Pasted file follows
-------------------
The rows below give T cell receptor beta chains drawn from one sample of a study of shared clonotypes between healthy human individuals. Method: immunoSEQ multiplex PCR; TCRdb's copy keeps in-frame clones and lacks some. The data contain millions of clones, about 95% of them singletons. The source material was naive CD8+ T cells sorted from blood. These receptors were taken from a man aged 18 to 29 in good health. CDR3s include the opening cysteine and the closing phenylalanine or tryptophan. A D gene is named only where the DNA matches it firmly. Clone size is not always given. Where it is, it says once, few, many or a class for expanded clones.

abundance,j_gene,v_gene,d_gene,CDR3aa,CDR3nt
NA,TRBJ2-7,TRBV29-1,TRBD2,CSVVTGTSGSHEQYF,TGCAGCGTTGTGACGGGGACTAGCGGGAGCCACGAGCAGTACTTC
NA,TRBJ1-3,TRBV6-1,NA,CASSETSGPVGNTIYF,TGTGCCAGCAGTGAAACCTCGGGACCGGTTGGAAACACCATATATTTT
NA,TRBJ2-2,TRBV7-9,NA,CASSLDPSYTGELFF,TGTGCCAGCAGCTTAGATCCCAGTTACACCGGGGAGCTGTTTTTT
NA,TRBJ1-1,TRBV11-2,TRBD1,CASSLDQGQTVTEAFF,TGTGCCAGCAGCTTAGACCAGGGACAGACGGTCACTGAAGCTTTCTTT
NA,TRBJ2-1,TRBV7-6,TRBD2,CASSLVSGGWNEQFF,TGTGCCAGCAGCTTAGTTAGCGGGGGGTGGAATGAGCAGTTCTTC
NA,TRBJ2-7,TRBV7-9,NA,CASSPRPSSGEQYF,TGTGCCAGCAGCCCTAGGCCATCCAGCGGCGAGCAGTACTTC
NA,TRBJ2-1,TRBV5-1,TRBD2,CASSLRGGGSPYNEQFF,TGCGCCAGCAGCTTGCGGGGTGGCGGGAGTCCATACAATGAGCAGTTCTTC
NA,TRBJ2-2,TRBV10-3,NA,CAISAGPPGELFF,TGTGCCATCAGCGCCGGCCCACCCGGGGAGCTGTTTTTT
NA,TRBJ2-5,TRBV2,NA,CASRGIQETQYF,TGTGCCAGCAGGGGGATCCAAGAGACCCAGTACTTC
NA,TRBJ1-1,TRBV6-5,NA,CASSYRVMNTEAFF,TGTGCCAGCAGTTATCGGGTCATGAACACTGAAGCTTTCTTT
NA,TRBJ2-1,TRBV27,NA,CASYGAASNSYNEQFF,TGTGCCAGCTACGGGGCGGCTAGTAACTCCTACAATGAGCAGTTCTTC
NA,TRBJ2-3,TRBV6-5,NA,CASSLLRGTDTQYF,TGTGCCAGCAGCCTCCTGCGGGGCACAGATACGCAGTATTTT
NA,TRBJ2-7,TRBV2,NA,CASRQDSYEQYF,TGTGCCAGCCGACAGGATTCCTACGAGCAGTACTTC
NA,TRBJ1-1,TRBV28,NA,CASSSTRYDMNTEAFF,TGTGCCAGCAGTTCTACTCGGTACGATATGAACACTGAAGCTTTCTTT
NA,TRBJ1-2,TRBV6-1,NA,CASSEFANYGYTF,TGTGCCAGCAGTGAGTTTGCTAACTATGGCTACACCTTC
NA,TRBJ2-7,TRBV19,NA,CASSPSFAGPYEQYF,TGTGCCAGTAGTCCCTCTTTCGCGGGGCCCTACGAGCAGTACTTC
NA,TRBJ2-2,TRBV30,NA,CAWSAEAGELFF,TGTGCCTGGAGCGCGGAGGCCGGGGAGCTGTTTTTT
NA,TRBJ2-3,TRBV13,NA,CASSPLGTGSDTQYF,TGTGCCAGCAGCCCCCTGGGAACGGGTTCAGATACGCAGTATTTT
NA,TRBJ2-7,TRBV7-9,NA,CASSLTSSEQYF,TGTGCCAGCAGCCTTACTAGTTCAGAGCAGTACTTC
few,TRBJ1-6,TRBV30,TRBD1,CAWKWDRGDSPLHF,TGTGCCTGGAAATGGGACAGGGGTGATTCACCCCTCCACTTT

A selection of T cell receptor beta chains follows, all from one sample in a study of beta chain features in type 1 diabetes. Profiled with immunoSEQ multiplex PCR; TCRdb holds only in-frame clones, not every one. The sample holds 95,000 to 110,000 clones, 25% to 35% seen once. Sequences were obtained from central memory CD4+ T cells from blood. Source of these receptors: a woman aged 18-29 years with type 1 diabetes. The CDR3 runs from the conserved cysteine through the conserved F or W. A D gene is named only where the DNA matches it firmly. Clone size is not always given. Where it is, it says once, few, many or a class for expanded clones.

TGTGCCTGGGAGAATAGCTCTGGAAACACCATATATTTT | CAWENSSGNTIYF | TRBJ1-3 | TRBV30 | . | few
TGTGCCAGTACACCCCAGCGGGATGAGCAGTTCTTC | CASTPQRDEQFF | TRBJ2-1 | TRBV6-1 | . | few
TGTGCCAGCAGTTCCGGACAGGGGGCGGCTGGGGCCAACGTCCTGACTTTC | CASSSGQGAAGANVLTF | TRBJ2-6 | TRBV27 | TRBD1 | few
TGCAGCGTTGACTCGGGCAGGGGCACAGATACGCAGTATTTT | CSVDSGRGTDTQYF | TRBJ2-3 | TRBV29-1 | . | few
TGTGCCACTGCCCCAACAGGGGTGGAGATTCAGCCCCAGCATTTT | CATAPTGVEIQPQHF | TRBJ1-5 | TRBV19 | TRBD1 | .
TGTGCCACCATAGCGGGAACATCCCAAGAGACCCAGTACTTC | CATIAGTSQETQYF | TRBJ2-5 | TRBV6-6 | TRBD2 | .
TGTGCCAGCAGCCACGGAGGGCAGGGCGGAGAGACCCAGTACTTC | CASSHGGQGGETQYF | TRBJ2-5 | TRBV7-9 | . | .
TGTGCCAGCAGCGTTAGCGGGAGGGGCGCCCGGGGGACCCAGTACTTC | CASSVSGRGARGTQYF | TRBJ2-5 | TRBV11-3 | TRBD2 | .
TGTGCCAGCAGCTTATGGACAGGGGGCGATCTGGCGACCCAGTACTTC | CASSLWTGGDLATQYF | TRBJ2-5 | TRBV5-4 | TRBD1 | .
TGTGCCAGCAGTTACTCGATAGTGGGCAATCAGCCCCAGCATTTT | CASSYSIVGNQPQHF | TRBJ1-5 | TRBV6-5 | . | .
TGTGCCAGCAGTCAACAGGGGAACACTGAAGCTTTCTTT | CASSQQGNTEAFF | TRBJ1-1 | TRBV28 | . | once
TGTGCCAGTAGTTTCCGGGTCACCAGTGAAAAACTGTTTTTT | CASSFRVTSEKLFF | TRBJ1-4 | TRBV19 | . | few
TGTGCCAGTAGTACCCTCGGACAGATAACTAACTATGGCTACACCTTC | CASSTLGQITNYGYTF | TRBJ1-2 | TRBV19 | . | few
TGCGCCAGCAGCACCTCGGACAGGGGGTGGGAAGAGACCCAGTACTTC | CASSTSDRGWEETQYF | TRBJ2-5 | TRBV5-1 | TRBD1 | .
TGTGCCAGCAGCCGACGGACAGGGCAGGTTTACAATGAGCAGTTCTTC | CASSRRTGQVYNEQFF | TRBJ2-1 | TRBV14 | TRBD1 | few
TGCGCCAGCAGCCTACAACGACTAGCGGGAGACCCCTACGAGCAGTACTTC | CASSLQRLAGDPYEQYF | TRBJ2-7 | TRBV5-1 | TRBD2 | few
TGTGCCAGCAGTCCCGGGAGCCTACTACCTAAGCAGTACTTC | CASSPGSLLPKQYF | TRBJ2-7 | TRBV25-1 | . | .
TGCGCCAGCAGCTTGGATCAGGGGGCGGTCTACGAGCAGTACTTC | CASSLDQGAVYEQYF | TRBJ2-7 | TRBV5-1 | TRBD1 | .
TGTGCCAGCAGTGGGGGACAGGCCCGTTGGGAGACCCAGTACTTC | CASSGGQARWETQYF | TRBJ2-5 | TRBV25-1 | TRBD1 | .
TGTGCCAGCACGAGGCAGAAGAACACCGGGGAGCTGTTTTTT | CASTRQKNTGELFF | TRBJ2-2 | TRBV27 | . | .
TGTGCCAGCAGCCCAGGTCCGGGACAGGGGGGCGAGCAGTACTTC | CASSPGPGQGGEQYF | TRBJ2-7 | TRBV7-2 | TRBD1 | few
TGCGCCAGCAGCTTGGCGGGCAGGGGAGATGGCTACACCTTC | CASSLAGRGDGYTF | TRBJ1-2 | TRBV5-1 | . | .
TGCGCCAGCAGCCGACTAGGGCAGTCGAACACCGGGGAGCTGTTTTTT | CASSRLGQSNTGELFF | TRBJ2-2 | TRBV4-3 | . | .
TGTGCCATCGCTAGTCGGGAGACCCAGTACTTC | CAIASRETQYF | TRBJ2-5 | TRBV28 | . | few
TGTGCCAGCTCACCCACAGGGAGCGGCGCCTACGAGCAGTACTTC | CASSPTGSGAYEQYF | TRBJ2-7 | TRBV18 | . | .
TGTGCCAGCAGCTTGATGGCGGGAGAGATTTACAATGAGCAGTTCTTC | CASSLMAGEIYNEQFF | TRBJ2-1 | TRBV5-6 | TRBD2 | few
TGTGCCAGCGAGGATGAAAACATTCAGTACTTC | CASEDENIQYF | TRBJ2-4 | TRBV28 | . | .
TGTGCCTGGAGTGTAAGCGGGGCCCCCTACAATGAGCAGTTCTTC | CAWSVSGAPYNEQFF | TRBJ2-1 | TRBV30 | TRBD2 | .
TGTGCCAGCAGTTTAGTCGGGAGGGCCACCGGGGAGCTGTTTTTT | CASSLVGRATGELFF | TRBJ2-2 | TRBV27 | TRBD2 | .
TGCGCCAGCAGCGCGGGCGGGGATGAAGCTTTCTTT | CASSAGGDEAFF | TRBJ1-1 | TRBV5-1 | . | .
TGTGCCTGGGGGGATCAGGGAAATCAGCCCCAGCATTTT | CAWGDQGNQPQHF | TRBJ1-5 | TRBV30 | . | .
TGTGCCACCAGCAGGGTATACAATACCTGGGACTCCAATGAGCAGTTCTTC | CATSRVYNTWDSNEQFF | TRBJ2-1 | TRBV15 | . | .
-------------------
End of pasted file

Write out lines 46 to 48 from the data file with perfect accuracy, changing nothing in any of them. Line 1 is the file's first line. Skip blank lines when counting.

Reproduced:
TGCGCCAGCAGCCGACTAGGGCAGTCGAACACCGGGGAGCTGTTTTTT | CASSRLGQSNTGELFF | TRBJ2-2 | TRBV4-3 | . | .
TGTGCCATCGCTAGTCGGGAGACCCAGTACTTC | CAIASRETQYF | TRBJ2-5 | TRBV28 | . | few
TGTGCCAGCTCACCCACAGGGAGCGGCGCCTACGAGCAGTACTTC | CASSPTGSGAYEQYF | TRBJ2-7 | TRBV18 | . | .